The code starts in the MoveRight state. Every time renderFinished is called in this state, the right arrow is pushed. Then the code checks to see if the desired amount of time has passed. If it has, it records the current time and transitions to the DropABomb state. Because the bomb can be dropped in one frame, it just pushes the A button and moves to the MoveLeft state. The state machine pushes the Left button for a set amount of time, then transitions to the Wait state. The state machine says in the Wait state long enough for the bomb to explode. At the end of the Wait state, the state machine transitions back to the MoveRight state, effectively starting the loop over again. Here is the entire state machine. You can see the full application in the Bomberman Bot repo on GitHub.

private void renderFinished()
{
    int currentFrame = api.GetFrameCount();

    switch (state)
    {
	case MoveRight:
	    ApiSource.API.WriteGamepad(0, GamepadButtons.Right, true);
	    if (currentFrame - stateStartFrame > spaceTraversalTime * 4)
	    {
		state = DropABomb;
		stateStartFrame = currentFrame;
	    }
	    break;
	case DropABomb:
	    ApiSource.API.WriteGamepad(0, GamepadButtons.A, true);
	    state = MoveLeft;
	    stateStartFrame = currentFrame;
	    break;
	case MoveLeft:
	    ApiSource.API.WriteGamepad(0, GamepadButtons.Left, true);
	    if (currentFrame - stateStartFrame > spaceTraversalTime * 3)
	    {
		state = Wait;
		stateStartFrame = currentFrame;
	    }
	    break;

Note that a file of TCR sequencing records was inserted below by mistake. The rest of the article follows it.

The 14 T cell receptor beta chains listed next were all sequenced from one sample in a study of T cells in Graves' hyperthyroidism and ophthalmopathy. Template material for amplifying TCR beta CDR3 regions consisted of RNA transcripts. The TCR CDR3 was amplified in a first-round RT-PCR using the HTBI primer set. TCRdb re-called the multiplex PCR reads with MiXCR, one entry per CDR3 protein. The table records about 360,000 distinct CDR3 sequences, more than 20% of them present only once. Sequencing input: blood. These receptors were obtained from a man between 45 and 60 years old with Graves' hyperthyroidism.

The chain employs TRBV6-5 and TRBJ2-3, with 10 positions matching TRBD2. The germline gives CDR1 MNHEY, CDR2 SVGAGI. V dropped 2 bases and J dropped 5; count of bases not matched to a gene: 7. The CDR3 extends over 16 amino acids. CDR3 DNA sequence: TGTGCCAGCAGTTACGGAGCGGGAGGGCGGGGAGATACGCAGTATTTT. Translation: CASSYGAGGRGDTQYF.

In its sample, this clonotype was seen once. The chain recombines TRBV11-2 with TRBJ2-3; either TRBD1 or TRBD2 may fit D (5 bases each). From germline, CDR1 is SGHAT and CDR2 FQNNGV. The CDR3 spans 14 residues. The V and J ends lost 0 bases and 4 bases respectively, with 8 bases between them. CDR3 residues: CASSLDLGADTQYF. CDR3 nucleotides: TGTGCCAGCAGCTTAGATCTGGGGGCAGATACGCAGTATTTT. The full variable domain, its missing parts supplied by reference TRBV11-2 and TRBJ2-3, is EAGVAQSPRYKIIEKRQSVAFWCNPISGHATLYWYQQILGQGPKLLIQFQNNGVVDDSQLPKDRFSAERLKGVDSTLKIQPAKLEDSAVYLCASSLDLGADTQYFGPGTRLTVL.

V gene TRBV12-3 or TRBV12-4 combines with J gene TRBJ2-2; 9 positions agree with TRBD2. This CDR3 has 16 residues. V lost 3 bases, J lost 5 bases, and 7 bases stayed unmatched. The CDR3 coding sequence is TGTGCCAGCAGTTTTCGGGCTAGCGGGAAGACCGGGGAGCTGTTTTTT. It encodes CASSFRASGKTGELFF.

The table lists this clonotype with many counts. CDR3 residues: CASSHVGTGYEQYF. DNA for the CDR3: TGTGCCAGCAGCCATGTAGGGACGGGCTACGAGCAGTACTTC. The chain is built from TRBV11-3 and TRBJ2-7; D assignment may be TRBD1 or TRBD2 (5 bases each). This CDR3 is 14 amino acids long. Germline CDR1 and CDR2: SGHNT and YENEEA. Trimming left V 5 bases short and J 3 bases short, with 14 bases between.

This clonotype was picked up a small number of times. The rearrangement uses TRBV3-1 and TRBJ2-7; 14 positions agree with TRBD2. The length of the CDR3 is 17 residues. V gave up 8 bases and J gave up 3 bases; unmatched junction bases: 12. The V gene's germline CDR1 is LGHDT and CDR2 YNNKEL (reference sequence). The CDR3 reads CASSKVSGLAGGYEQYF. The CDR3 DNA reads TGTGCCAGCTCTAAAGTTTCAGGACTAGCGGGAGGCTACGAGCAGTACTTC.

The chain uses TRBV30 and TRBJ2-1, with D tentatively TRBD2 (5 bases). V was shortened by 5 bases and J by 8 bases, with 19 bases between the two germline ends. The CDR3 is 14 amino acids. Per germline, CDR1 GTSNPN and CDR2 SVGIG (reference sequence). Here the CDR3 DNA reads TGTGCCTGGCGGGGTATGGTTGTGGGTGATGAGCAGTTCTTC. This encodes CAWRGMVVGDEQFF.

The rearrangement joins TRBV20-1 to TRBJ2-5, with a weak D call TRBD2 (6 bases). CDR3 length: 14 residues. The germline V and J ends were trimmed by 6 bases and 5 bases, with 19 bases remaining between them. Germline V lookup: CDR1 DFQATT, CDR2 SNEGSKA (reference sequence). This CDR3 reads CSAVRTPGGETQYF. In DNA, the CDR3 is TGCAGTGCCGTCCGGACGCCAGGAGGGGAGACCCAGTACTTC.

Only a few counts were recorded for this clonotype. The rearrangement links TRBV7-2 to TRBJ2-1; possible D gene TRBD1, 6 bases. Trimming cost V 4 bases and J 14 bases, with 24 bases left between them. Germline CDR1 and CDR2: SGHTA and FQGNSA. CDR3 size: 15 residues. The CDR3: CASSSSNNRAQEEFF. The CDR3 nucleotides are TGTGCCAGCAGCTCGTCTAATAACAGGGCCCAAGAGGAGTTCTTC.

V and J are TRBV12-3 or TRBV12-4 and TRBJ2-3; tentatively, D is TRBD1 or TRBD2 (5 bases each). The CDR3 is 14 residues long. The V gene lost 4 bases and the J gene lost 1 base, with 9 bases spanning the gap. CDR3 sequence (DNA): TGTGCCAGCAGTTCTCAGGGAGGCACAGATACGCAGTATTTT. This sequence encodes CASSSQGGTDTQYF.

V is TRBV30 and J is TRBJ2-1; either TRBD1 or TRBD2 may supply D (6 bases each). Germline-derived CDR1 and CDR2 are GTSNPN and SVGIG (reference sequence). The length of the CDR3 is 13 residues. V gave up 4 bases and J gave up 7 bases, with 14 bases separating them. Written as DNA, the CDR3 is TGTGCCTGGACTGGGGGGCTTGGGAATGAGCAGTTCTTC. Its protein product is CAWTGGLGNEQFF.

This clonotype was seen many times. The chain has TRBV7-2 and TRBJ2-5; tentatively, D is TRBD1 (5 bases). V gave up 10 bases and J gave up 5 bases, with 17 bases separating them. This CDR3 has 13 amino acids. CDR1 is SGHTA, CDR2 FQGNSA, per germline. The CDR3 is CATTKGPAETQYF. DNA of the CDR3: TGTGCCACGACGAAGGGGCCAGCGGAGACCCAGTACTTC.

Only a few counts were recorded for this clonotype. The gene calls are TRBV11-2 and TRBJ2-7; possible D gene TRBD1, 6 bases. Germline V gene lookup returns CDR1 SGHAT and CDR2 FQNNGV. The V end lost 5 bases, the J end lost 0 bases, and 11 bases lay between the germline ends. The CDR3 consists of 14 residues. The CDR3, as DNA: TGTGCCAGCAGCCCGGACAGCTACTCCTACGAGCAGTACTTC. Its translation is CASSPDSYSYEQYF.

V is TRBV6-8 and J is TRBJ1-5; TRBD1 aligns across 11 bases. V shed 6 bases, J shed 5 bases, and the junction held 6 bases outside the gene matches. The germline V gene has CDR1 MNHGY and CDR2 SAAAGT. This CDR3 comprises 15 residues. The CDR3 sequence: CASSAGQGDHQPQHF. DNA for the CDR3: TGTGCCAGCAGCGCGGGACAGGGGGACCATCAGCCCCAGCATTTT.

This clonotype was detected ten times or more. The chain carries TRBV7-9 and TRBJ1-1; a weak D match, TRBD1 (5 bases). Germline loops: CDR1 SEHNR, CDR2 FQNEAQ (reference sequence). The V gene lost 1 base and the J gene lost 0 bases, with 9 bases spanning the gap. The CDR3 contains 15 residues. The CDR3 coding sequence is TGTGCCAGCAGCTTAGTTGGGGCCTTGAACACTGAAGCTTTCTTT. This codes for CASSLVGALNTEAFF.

case Wait:
	    if (currentFrame - stateStartFrame > spaceTraversalTime * 6)
	    {
		state = MoveRight;
		stateStartFrame = currentFrame;
	    }
	    break;
    }
}

Running the Bot

To run your bot, launch the Nintaco jar. Open the ROM you want to play. Get the game to the state where your bot should start. In the case of my example program, I need to get past the start screen and into the game. The select Start Program Server from the Tools menu.

Click Start Server on the dialog that appears. Now you are ready to run your code. Launch your app, either by itself or in the debugger. Watch your little bot play the game.

From here you could start to build up your state machine to do more complex sequences. No matter how large the sequence, the pattern stays the same.

I hope you have as much fun with this as I do.

April 25, 2018 |
Tags : fun Nintaco retro C#

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About Me

Eric Potter My name is Eric Potter. I have an amazing wife and 5 wonderful children. I am a Microsoft MVP for .Net. I am a software architect for Aptera Software in Ft. Wayne Indiana and an adjunct professor for Indiana Tech. I am a humble toolsmith.

Microsoft MVP Award

pottereric.github.com